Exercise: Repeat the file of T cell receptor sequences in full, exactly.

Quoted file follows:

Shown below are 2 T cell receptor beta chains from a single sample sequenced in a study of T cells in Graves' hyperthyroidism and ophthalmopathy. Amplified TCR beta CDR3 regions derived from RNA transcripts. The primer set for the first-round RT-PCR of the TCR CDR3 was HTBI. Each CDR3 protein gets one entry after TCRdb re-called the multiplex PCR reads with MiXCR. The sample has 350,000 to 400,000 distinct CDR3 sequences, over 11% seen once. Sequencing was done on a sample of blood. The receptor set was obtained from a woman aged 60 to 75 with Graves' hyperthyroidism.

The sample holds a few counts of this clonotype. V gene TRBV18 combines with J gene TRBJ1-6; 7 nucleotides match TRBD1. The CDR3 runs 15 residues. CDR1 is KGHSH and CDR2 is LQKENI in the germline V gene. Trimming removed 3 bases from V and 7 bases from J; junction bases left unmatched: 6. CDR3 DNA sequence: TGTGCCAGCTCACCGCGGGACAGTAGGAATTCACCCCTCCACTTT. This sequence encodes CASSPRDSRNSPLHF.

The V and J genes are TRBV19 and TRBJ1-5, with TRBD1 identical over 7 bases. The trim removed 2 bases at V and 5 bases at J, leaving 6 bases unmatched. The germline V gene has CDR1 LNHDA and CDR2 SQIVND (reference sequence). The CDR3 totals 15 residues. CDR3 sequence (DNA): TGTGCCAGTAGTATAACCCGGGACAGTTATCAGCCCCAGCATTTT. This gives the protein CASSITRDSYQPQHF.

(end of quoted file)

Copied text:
Shown below are 2 T cell receptor beta chains from a single sample sequenced in a study of T cells in Graves' hyperthyroidism and ophthalmopathy. Amplified TCR beta CDR3 regions derived from RNA transcripts. The primer set for the first-round RT-PCR of the TCR CDR3 was HTBI. Each CDR3 protein gets one entry after TCRdb re-called the multiplex PCR reads with MiXCR. The sample has 350,000 to 400,000 distinct CDR3 sequences, over 11% seen once. Sequencing was done on a sample of blood. The receptor set was obtained from a woman aged 60 to 75 with Graves' hyperthyroidism.

The sample holds a few counts of this clonotype. V gene TRBV18 combines with J gene TRBJ1-6; 7 nucleotides match TRBD1. The CDR3 runs 15 residues. CDR1 is KGHSH and CDR2 is LQKENI in the germline V gene. Trimming removed 3 bases from V and 7 bases from J; junction bases left unmatched: 6. CDR3 DNA sequence: TGTGCCAGCTCACCGCGGGACAGTAGGAATTCACCCCTCCACTTT. This sequence encodes CASSPRDSRNSPLHF.

The V and J genes are TRBV19 and TRBJ1-5, with TRBD1 identical over 7 bases. The trim removed 2 bases at V and 5 bases at J, leaving 6 bases unmatched. The germline V gene has CDR1 LNHDA and CDR2 SQIVND (reference sequence). The CDR3 totals 15 residues. CDR3 sequence (DNA): TGTGCCAGTAGTATAACCCGGGACAGTTATCAGCCCCAGCATTTT. This gives the protein CASSITRDSYQPQHF.